It Pays to be President

By on December 15, 2010 in Current Events with 1 Comment

With all of the talk of pay freezes in recent weeks, questions from readers have been routinely popping up about the pay of elected officials.  As I noted in a recent article, Congress has frozen its own pay for last year and the current fiscal year.

We have also received questions from readers regarding the pay of the President, specifically with regard to putting a freeze on his pay. I got curious about this and did some research; I know that the President makes $400,000 in annual salary, but how long has that been the case, and what was the last raise for that position?

The president of the United States has been paid this salary since January 20, 2001, so the position hasn’t seen a pay increase in a while.  That, of course, covered most of George Bush’s presidency and now is the pay rate for Barack Obama.  Prior to this date, the president made $200,000 per year, so the salary saw a 100% increase last time it was adjusted.  Not bad.  However, 1969 was when the $200,000 annual salary was first put into effect, so it didn’t change for 32 years, perhaps making a 100% increase not seem quite as outlandish.  It wasn’t George Bush, however, that made the increase.  In September 1999, Bill Clinton signed the Treasury and General Government Appropriations Act that authorized the increase. The relevant language from this act is as follows:

Sec. 644. (a) Increase in Annual Compensation.–Section 102 of title 3, United States Code, is amended by striking “$200,000” and inserting “$400,000”. (b) Effective Date.–The <<NOTE: 3 USC 102 note.>> amendment made by this section shall take effect at noon on January 20, 2001.

Presidential Pay History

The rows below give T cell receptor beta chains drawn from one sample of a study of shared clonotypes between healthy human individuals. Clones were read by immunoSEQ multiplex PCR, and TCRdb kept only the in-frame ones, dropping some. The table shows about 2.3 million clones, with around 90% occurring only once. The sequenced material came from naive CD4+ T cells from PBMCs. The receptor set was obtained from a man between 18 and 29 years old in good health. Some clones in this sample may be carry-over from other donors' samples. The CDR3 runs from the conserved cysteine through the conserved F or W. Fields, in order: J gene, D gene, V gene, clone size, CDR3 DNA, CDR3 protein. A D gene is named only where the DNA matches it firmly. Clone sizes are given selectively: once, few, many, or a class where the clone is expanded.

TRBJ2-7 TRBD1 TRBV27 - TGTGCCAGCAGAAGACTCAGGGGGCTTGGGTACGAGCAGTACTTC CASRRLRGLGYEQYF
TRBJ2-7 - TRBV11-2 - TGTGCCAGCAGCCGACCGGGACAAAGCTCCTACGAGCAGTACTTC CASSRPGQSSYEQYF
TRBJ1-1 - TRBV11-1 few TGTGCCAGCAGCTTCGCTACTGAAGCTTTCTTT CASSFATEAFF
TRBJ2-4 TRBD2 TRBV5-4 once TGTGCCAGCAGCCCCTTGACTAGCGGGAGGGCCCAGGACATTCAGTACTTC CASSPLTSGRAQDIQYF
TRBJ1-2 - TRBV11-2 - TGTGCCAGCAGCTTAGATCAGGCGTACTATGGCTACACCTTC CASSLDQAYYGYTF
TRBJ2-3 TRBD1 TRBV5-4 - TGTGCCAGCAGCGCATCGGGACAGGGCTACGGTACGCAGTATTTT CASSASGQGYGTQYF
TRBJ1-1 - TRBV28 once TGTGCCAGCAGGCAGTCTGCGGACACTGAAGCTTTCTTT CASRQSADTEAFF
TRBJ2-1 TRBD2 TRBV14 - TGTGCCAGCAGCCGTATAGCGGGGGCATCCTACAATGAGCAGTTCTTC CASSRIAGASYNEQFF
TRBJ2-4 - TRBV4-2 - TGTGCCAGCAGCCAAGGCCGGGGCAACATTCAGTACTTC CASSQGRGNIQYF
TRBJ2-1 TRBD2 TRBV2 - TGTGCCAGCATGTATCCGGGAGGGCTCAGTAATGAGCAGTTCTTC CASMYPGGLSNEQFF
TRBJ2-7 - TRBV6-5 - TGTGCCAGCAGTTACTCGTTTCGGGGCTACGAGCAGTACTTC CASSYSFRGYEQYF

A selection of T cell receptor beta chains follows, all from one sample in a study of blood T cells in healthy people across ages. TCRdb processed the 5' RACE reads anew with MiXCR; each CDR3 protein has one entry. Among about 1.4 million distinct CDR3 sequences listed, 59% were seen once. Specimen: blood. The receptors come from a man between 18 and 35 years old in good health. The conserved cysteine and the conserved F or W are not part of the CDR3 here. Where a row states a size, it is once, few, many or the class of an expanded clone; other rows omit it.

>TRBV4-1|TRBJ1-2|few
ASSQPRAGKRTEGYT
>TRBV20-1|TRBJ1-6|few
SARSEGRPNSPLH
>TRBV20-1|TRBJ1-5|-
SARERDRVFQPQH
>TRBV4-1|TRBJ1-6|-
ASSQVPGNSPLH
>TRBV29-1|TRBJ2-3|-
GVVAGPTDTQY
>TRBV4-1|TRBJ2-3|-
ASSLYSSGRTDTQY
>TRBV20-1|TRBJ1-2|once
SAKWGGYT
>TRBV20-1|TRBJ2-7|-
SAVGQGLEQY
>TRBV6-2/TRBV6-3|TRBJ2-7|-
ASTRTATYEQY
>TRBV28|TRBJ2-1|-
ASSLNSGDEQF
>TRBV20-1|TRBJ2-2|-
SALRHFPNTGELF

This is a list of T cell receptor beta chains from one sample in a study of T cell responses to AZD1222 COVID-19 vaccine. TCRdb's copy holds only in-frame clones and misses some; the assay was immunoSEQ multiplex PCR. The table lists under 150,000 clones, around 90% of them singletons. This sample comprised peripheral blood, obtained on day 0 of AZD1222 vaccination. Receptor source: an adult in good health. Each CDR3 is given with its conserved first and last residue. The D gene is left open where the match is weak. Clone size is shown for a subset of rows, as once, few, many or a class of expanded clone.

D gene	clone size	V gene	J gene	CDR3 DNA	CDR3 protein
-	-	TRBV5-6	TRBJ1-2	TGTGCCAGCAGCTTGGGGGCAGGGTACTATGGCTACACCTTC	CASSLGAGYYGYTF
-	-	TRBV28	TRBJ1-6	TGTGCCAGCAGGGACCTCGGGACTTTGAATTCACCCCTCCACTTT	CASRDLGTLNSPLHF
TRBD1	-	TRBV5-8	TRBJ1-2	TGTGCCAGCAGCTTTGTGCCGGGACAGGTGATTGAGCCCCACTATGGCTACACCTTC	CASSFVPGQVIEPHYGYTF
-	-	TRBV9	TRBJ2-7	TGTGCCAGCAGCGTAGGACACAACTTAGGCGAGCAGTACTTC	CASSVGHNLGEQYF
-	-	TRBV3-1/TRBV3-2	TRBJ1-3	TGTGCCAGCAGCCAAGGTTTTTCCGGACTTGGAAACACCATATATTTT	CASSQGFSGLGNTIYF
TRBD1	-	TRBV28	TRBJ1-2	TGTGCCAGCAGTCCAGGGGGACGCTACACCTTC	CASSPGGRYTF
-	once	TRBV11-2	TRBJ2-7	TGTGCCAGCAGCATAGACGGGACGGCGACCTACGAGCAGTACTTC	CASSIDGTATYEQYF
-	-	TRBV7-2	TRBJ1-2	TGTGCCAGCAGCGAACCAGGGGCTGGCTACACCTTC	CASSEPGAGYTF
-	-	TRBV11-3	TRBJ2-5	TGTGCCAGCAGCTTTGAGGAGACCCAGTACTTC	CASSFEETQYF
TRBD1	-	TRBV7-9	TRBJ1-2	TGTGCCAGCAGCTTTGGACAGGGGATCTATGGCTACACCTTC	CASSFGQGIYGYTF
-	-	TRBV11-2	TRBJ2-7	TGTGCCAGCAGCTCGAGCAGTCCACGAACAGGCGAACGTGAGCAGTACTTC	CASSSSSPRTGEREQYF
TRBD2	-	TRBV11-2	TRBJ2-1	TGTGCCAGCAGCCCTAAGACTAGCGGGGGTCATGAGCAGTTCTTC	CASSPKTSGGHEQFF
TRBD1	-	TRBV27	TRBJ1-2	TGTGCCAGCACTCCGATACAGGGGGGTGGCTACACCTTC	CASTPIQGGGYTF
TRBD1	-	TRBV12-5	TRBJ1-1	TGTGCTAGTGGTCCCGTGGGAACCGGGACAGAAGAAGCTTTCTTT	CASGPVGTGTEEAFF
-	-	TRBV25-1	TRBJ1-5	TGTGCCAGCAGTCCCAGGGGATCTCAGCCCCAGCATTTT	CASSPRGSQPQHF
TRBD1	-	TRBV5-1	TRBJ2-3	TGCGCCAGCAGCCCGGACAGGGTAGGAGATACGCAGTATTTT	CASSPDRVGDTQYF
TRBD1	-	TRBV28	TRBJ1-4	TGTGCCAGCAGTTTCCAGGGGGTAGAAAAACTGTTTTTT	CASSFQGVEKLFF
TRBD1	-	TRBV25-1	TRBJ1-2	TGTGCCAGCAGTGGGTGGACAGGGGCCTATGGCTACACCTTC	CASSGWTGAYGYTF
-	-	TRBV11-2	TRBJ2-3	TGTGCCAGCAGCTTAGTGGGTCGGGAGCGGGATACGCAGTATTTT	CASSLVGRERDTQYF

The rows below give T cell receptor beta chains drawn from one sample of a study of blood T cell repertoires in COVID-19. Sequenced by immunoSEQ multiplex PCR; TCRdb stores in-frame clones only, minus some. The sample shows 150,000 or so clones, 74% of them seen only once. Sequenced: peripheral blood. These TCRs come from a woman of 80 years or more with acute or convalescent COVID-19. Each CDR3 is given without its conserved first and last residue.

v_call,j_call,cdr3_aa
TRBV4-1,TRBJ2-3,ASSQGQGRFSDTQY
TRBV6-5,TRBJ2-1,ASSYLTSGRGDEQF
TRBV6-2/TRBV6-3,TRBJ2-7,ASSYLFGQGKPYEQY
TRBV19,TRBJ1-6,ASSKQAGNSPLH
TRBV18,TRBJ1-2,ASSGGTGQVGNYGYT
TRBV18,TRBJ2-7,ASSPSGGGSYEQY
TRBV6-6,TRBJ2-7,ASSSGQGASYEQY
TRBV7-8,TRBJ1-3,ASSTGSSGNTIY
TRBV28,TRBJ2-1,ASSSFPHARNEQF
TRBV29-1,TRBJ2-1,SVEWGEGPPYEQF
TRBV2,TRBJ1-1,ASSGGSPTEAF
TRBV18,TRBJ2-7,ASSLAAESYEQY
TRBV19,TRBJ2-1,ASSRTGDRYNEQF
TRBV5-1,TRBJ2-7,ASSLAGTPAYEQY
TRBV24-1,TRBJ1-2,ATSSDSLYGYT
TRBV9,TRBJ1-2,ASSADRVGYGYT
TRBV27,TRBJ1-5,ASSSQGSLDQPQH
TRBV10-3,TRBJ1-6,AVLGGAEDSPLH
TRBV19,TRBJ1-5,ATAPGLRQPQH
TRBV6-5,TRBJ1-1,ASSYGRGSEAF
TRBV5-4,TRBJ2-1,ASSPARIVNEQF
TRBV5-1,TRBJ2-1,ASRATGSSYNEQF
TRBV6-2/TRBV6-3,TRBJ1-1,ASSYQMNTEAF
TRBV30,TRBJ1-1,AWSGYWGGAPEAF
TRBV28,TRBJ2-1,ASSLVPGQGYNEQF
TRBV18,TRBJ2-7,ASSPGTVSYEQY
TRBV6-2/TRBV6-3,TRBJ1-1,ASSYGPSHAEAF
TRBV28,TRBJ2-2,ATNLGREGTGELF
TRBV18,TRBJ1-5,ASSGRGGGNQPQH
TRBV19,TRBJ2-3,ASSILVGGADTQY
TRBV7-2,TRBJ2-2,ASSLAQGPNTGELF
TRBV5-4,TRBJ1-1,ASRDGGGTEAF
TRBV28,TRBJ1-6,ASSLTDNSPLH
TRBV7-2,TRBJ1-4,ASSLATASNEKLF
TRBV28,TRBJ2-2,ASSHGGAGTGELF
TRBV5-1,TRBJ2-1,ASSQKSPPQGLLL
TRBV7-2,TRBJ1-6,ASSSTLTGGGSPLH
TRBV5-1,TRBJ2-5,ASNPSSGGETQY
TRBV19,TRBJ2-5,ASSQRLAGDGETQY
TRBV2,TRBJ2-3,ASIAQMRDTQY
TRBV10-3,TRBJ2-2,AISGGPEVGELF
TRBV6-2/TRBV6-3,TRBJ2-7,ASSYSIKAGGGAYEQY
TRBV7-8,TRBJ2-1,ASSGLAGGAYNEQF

Date established

Salary

Salary in 2009

dollars


September 24, 1789

$25,000

$566,000


March 3, 1873

$50,000

$865,000


March 4, 1909

$75,000

$1,714,000


January 19, 1949

$100,000

$906,000


January 20, 1969

$200,000

$1,175,000


January 20, 2001

$400,000

$487,000

In addition to the $400,000 annual salary, the president also gets some expense accounts: a $50,000 annual expense account, a $100,000 non-taxable travel account, and $19,000 for entertainment.

None of that is chump change, but where the presidential perks really shine is retirement benefits.  Presidents get a lifetime pension that begins the day they leave office and is set annually by Congress.  As of 2009, that amount is $193,400 per year.

Outgoing presidents also get funding to help with the transition back into life outside of politics.  The funding is provided as part of the Presidential Transition Act of 1963 and includes monies for office space, staff, postage/packing materials, travel expenses, and communications services among other things. There are caveats on the funds, such as the travel pay must used as an official representative of the US as opposed to traveling for pleasure. The chart below shows a breakdown of some of those expenses for former presidents as of early 2008.

 

 

Former presidents and their spouses also get Secret Service protection for a maximum of 10 years if they entered office after January 1, 1997. Presidents who were in office before that date get the service for life, if they want it.

For more information on presidential retirement benefits, see http://usgovinfo.about.com/od/thepresidentandcabinet/a/presretirement.htm.

And of course being the President means being famous which can dramatically boost book sales.  Both George Bush and Barack Obama are published authors.  Barack Obama’s reported 2009 income on his tax return was around $5.5 million, thanks largely to book sales. George Bush’s new book has sold over 1 million copies which has undoubtedly boosted his personal income.

So, for those readers who may have felt singled out for “special consideration” with the president’s proposal to freeze federal pay for two years, it may make you feel better knowing the president does not receive an automatic annual raise. The office of the president has had a pay freeze of sorts for about 10 years, but the other benefits that come with the job may more than make up for the lack of annual pay raises.

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About the Author

Ian Smith is one of the co-founders of FedSmith.com. He enjoys writing about current topics that affect the federal workforce. Ian also has a background in web development and does the technical work for the FedSmith.com web site and its sibling sites.

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